A review of the use of activation markers in Africa.

AuthorJohn, Laurence
PositionLEADING ARTICLE - Report

INTRODUCTION

HIV infection is characterised by a state of widespread immune activation which is thought to be responsible for a significant proportion of the immune deficiency that develops during the natural history of the disease [1]. This immune activation is caused by HIV viral proteins [2], gut-associated bacterial products which translocate into the circulation acting as toll-like receptor ligands following damage to the gut-associated immune defences soon after HIV infection [3] and other extrinsic infections that occur [4]. Immune activation is measured in vitro by a number of immune activation markers, including cell surface-associated (e.g. CD38, HLA-DR,CD25, CD69) and soluble molecules (e.g. [[beta].sub.2] microglobulin, neopterin) [5]. Africa has the largest burden of HIV worldwide and is where the majority of HIV-associated morbidity and mortality occurs [6]. Markers of immune activation have been studied in HIV-infected Africans in order to investigate a number of questions including the role of endemic co-infections in pathogenesis of African HIV; the possibility of cheaper and simpler viral-load assays; and the mechanisms of immune reconstitution syndromes.

ACTIVATION, WORMS, OTHER ENDEMIC INFECTIONS AND THE PATHOGENESIS OF HIV IN AFRICA

It has been suggested that Africans suffer a more rapid disease progression than European or North American HIV-infected individuals [7]. One hypothesis for this is that infections endemic to Africa, including malaria, tuberculosis and helminths, produce an even greater state of immune activation in Africans which in turn leads to a faster immune decline [4,8]. Markers of activation have been shown in European and North American populations to be of prognostic significance independent of CD4+ T cell count and viral load [9].

Bentwich and others described the observation that helminth-infected Africans expressed higher levels of immune activation and a dominant Th2 immune profile when compared to European patients and those without helminth infections. Findings included an eosinophilia, high levels of IgE, high Th2 cytokines e.g. IL-4, IL-5, IL-10 and high levels of CD38 and HLA-DR expression amongst CD4+ and CD8+ T cells [10-12]. They therefore hypothesised that helminth infections had a detrimental effect on HIV-infected Africans by increasing immune activation and attenuating the protective Th1 response. This activation fell in immigrant Africans over time and is reduced with anti-helminth treatment [13]. It was proposed that anti-helminth treatment might reduce the immune decline in HIV-infected Africans before antiretroviral therapy (ART). Subsequent studies looking at this potential intervention have only used surrogate markers of prognosis (e.g. viral load) and have yielded mixed results [14,15].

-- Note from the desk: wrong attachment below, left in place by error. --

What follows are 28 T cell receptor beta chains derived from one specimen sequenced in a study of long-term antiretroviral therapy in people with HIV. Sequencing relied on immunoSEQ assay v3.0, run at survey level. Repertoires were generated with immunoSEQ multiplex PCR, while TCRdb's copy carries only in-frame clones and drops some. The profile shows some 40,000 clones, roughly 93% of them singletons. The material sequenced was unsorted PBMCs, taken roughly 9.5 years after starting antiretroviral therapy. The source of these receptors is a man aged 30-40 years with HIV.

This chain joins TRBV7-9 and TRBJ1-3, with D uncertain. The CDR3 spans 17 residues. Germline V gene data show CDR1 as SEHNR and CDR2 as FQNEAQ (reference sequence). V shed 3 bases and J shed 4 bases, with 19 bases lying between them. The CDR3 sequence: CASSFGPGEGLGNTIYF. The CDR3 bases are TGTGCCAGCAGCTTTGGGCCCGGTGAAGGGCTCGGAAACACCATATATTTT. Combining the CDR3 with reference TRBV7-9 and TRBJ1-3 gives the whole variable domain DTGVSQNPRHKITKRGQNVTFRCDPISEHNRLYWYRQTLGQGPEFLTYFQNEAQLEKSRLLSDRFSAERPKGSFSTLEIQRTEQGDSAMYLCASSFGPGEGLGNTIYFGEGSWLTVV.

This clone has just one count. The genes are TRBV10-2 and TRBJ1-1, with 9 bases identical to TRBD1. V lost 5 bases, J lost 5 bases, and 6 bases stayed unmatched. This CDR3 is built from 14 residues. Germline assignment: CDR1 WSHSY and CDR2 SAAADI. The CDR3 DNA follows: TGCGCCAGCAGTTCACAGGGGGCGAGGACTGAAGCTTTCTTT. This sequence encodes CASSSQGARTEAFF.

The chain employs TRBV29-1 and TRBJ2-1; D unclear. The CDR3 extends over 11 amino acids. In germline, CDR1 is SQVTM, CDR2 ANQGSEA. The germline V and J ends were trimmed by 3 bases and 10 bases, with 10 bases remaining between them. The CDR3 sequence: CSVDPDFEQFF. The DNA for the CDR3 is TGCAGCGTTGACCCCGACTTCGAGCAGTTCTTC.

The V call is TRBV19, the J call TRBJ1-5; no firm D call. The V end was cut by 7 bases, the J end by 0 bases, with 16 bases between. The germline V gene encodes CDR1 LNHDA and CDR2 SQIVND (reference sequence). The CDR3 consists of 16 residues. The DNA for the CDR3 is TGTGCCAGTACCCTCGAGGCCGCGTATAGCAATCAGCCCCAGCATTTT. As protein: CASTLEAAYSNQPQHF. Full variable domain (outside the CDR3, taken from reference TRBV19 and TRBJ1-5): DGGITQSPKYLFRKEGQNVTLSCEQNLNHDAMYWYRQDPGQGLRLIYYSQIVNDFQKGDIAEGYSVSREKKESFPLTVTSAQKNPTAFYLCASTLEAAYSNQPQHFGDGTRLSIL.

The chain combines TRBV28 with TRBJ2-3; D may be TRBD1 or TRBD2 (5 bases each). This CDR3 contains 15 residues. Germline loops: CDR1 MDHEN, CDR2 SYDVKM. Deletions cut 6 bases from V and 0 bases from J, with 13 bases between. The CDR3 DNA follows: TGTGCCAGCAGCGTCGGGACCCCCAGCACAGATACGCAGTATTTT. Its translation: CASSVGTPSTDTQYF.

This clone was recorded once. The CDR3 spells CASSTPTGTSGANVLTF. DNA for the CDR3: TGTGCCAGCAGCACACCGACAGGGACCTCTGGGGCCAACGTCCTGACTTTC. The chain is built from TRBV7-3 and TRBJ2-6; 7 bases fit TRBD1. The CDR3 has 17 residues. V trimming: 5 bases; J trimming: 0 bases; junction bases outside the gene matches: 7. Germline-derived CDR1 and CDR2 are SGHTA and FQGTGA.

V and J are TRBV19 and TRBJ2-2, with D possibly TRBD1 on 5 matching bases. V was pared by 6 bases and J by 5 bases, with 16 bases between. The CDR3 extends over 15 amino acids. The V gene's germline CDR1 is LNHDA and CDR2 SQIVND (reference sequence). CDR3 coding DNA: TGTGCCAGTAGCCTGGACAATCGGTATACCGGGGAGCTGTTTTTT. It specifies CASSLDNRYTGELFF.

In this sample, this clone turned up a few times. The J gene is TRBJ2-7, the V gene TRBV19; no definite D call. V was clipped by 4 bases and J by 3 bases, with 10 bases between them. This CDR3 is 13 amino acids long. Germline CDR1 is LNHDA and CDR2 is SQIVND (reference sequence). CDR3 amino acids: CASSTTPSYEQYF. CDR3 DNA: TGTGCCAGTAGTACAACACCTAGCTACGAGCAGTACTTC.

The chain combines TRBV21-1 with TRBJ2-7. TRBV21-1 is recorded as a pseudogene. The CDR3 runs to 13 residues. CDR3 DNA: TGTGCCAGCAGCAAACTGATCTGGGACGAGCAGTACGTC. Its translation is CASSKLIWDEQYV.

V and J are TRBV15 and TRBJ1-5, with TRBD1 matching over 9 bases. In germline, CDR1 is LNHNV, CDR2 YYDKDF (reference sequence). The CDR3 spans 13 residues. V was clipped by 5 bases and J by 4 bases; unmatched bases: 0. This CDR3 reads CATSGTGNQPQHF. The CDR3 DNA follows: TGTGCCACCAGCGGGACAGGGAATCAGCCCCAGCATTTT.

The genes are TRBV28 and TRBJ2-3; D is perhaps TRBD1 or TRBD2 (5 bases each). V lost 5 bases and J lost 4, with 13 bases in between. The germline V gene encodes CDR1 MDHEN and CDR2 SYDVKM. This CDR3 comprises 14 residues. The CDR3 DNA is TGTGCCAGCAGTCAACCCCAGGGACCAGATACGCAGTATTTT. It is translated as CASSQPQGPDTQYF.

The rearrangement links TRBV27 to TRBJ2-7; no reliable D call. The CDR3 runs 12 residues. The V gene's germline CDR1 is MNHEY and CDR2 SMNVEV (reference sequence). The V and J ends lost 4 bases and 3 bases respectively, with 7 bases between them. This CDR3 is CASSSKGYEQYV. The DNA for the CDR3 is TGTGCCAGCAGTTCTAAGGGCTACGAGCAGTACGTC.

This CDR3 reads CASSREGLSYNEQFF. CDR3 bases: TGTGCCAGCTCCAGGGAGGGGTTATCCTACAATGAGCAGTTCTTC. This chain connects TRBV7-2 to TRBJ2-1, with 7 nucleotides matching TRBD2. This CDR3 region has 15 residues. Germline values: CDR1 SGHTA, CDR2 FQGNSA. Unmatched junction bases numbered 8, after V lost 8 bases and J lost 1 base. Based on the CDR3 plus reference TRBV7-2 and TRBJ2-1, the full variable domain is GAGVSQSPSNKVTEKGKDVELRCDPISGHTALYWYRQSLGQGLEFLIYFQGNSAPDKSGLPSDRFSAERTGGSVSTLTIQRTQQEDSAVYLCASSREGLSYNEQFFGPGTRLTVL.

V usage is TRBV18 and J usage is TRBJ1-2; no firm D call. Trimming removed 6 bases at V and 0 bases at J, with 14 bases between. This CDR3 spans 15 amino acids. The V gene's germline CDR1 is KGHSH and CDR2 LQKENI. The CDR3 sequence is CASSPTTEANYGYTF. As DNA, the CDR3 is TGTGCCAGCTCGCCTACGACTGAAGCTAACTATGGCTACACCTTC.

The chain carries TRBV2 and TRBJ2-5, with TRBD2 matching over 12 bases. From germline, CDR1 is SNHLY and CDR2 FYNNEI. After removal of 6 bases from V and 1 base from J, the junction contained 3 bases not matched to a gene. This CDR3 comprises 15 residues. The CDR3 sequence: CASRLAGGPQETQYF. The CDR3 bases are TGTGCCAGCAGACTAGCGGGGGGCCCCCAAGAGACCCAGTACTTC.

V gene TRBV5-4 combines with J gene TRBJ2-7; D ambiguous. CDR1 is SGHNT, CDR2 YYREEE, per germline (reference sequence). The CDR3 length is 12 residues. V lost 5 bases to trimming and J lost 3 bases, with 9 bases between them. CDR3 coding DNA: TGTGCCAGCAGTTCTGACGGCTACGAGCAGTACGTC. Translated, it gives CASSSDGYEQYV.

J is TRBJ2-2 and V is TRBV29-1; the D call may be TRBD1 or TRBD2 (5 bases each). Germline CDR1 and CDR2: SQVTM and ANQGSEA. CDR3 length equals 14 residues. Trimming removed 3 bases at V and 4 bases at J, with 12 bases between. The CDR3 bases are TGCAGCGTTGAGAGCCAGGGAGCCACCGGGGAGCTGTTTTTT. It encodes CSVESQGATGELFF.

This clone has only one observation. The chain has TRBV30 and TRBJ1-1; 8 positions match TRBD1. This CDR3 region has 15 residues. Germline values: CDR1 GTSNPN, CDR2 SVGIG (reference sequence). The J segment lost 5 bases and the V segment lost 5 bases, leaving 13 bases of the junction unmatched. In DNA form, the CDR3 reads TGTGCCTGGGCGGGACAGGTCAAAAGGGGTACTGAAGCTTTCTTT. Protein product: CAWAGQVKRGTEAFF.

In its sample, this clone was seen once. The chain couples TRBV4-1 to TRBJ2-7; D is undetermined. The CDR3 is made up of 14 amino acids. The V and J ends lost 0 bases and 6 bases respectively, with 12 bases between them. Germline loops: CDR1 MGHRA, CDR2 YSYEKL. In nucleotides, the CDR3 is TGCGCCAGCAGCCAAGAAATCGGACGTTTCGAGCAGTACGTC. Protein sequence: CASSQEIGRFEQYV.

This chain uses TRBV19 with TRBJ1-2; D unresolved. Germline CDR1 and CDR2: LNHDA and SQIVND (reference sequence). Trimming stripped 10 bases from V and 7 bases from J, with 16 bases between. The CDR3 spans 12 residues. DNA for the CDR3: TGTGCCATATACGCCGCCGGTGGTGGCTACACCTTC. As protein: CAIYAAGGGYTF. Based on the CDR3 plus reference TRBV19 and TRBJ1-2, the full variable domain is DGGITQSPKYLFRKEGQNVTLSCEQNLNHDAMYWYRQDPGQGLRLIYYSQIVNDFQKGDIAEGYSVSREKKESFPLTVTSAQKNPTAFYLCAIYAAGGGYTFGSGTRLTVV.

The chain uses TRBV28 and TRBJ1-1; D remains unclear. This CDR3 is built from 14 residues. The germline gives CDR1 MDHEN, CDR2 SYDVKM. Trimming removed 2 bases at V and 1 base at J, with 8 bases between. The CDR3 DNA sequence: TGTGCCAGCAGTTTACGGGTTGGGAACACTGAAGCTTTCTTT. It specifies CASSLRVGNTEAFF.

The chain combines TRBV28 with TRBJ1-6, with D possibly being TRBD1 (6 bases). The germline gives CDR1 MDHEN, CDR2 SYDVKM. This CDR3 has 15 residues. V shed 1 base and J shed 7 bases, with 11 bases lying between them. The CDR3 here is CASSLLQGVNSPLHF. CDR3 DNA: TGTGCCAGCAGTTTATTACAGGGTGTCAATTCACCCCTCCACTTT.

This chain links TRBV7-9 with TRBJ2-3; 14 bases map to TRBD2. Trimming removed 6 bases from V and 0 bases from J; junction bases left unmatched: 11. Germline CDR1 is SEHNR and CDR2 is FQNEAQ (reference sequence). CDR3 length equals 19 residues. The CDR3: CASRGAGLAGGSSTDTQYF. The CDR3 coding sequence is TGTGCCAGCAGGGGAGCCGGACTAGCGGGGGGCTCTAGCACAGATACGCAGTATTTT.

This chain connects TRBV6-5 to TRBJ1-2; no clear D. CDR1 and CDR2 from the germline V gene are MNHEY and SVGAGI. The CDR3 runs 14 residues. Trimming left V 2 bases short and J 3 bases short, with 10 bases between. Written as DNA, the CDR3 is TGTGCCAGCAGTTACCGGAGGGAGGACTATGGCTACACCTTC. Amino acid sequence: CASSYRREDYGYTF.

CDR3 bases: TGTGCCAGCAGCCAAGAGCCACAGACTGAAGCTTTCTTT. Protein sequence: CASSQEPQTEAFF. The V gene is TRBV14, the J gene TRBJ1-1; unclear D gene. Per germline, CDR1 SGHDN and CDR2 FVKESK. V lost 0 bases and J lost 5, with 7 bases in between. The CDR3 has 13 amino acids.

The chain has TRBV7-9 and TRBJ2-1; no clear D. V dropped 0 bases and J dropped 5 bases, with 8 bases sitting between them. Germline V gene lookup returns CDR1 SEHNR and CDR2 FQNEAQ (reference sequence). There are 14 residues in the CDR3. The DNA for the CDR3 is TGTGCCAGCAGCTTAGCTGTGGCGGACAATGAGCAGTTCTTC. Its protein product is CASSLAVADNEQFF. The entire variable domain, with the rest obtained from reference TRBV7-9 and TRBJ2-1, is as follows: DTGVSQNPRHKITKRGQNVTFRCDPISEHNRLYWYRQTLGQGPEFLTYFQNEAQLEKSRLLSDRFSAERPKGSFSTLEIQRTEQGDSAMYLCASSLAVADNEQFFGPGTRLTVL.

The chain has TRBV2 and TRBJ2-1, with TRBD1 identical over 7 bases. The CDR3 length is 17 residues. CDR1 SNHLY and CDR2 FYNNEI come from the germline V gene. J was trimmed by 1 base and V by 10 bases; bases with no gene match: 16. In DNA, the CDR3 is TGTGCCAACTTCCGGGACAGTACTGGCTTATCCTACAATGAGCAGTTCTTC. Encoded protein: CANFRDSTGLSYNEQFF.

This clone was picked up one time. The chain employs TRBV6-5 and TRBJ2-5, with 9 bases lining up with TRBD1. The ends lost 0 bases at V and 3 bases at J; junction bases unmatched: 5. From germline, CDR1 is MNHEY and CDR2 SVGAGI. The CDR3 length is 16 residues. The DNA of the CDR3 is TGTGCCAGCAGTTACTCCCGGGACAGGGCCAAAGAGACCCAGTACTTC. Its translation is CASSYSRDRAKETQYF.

African-based studies have also investigated the role of tuberculosis and malaria-associated immune activation and HIV pathogenesis. HIV-infected Africans with tuberculosis have more immune activation ([[beta].sub.2] microglobulin, CD38 expression) than those without tuberculosis co-infection [16] and tuberculosis has been shown to be associated with increased HIV viral load [17] and reduced survival amongst Africans before ART [18]. Episodes of malaria are associated with elevated levels of inflammatory cytokines and immune activation markers (CD38 and HLA-DR) [19] and studies have shown that the HIV viral load increases [20,21]. It is unclear as to whether malaria affects HIV survival.

Some studies have investigated whether there is a more direct relationship between activation and survival in African HIV. A Rwandan study investigated whether levels of [[beta].sub.2] microglobulin were predictive of prognosis in HIV-infected women. High levels of [[beta].sub.2] microglobulin were found to be associated with a seven-times-greater risk of death. While this was independent of total lymphocyte count, CD4+ and viral load were not investigated [22]. [[beta].sub.2] microglobulin was also found to be predictive of mortality in a Guinea-Bissau-based study of HIV-2, and this was independent of CD4+ T cell count and viral load. Neopterin, another soluble activation marker, was not found to be significantly associated with prognosis [23]. More recently, a Tanzanian study investigated whether C-reactive protein was associated with mortality and found it to be predictive independently of CD4 and viral load [22,24]. There is some evidence that HIV clade is of prognostic significance in African HIV. A number of studies have suggested that patients with clade D progress faster than those with clade A [25,26]. The reason for this remains unexplained although Bousheri et al. have shown in a Ugandan study that those with clade D virus seem to have greater levels of apoptosis in activated (CD38+ HLA-DR+) CD4+ T cells [27]. Sherman et al., in a South African study of vertically infected children, showed that absolute CD38 on CD8+ T lymphocytes was a predictor of mortality at 1 year, independent of CD4 percentage and viral load [28]. There has been no African study looking at the prognostic value of CD38 expression in adults.

Despite all this evidence that endemic co-infections in African HIV-infected individuals may increase immune activation and therefore adversely affect prognosis, there is little evidence that the prognosis of serconverting Africans is any different to Western populations up until the onset of AIDS [29]. Jaffar et al. reviewed natural history studies performed in Africa and concluded...

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